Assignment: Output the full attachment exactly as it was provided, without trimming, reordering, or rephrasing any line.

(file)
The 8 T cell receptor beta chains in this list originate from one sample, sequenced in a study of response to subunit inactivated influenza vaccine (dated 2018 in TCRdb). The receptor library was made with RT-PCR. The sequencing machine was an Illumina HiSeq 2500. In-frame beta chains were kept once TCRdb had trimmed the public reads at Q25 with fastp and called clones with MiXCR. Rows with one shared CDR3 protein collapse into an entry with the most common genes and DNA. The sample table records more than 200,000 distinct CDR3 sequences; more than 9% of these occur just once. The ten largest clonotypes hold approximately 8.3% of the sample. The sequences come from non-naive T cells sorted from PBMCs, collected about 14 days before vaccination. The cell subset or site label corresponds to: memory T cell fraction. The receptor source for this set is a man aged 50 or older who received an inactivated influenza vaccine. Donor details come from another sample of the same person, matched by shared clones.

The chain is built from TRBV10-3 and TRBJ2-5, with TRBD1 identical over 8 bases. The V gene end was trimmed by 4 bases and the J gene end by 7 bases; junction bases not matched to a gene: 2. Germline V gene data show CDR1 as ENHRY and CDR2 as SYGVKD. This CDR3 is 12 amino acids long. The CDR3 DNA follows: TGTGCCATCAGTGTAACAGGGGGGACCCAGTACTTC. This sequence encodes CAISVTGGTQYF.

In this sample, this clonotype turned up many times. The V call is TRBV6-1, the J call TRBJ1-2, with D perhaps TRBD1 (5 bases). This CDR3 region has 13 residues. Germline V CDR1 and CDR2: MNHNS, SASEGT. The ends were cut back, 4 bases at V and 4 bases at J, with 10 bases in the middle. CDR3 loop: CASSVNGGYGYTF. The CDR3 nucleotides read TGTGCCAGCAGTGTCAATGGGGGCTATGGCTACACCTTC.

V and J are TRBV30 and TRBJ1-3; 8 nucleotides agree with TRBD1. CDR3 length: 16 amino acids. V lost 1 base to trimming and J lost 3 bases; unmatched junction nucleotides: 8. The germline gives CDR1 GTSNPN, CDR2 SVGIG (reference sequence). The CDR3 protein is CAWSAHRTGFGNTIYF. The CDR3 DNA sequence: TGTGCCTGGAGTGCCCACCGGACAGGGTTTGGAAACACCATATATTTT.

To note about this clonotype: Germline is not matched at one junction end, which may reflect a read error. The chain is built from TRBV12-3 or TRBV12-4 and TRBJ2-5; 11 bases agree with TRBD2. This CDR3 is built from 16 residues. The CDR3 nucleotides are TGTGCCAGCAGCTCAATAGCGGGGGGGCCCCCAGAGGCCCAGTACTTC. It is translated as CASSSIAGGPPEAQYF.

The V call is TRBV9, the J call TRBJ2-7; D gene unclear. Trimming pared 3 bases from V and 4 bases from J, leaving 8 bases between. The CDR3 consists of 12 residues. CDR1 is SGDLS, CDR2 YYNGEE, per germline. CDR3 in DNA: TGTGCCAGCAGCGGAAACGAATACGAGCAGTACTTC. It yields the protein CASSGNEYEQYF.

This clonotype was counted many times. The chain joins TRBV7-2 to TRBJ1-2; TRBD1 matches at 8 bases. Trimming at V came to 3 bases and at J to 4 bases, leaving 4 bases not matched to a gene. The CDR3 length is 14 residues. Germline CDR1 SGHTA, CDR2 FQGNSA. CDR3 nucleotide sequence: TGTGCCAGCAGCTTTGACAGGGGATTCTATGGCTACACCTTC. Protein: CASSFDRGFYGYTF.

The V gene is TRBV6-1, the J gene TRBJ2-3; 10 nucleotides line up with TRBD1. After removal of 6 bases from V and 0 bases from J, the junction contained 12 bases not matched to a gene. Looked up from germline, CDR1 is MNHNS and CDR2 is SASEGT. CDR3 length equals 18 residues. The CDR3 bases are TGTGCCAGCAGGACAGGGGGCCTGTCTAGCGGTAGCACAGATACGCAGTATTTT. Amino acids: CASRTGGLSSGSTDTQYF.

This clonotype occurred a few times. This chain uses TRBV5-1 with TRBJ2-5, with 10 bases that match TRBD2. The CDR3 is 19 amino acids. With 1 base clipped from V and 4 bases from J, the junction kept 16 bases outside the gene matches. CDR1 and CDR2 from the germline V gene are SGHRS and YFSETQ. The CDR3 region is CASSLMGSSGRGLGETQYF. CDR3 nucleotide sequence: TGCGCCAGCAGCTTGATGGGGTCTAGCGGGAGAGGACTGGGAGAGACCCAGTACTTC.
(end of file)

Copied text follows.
The 8 T cell receptor beta chains in this list originate from one sample, sequenced in a study of response to subunit inactivated influenza vaccine (dated 2018 in TCRdb). The receptor library was made with RT-PCR. The sequencing machine was an Illumina HiSeq 2500. In-frame beta chains were kept once TCRdb had trimmed the public reads at Q25 with fastp and called clones with MiXCR. Rows with one shared CDR3 protein collapse into an entry with the most common genes and DNA. The sample table records more than 200,000 distinct CDR3 sequences; more than 9% of these occur just once. The ten largest clonotypes hold approximately 8.3% of the sample. The sequences come from non-naive T cells sorted from PBMCs, collected about 14 days before vaccination. The cell subset or site label corresponds to: memory T cell fraction. The receptor source for this set is a man aged 50 or older who received an inactivated influenza vaccine. Donor details come from another sample of the same person, matched by shared clones.

The chain is built from TRBV10-3 and TRBJ2-5, with TRBD1 identical over 8 bases. The V gene end was trimmed by 4 bases and the J gene end by 7 bases; junction bases not matched to a gene: 2. Germline V gene data show CDR1 as ENHRY and CDR2 as SYGVKD. This CDR3 is 12 amino acids long. The CDR3 DNA follows: TGTGCCATCAGTGTAACAGGGGGGACCCAGTACTTC. This sequence encodes CAISVTGGTQYF.

In this sample, this clonotype turned up many times. The V call is TRBV6-1, the J call TRBJ1-2, with D perhaps TRBD1 (5 bases). This CDR3 region has 13 residues. Germline V CDR1 and CDR2: MNHNS, SASEGT. The ends were cut back, 4 bases at V and 4 bases at J, with 10 bases in the middle. CDR3 loop: CASSVNGGYGYTF. The CDR3 nucleotides read TGTGCCAGCAGTGTCAATGGGGGCTATGGCTACACCTTC.

V and J are TRBV30 and TRBJ1-3; 8 nucleotides agree with TRBD1. CDR3 length: 16 amino acids. V lost 1 base to trimming and J lost 3 bases; unmatched junction nucleotides: 8. The germline gives CDR1 GTSNPN, CDR2 SVGIG (reference sequence). The CDR3 protein is CAWSAHRTGFGNTIYF. The CDR3 DNA sequence: TGTGCCTGGAGTGCCCACCGGACAGGGTTTGGAAACACCATATATTTT.

To note about this clonotype: Germline is not matched at one junction end, which may reflect a read error. The chain is built from TRBV12-3 or TRBV12-4 and TRBJ2-5; 11 bases agree with TRBD2. This CDR3 is built from 16 residues. The CDR3 nucleotides are TGTGCCAGCAGCTCAATAGCGGGGGGGCCCCCAGAGGCCCAGTACTTC. It is translated as CASSSIAGGPPEAQYF.

The V call is TRBV9, the J call TRBJ2-7; D gene unclear. Trimming pared 3 bases from V and 4 bases from J, leaving 8 bases between. The CDR3 consists of 12 residues. CDR1 is SGDLS, CDR2 YYNGEE, per germline. CDR3 in DNA: TGTGCCAGCAGCGGAAACGAATACGAGCAGTACTTC. It yields the protein CASSGNEYEQYF.

This clonotype was counted many times. The chain joins TRBV7-2 to TRBJ1-2; TRBD1 matches at 8 bases. Trimming at V came to 3 bases and at J to 4 bases, leaving 4 bases not matched to a gene. The CDR3 length is 14 residues. Germline CDR1 SGHTA, CDR2 FQGNSA. CDR3 nucleotide sequence: TGTGCCAGCAGCTTTGACAGGGGATTCTATGGCTACACCTTC. Protein: CASSFDRGFYGYTF.

The V gene is TRBV6-1, the J gene TRBJ2-3; 10 nucleotides line up with TRBD1. After removal of 6 bases from V and 0 bases from J, the junction contained 12 bases not matched to a gene. Looked up from germline, CDR1 is MNHNS and CDR2 is SASEGT. CDR3 length equals 18 residues. The CDR3 bases are TGTGCCAGCAGGACAGGGGGCCTGTCTAGCGGTAGCACAGATACGCAGTATTTT. Amino acids: CASRTGGLSSGSTDTQYF.

This clonotype occurred a few times. This chain uses TRBV5-1 with TRBJ2-5, with 10 bases that match TRBD2. The CDR3 is 19 amino acids. With 1 base clipped from V and 4 bases from J, the junction kept 16 bases outside the gene matches. CDR1 and CDR2 from the germline V gene are SGHRS and YFSETQ. The CDR3 region is CASSLMGSSGRGLGETQYF. CDR3 nucleotide sequence: TGCGCCAGCAGCTTGATGGGGTCTAGCGGGAGAGGACTGGGAGAGACCCAGTACTTC.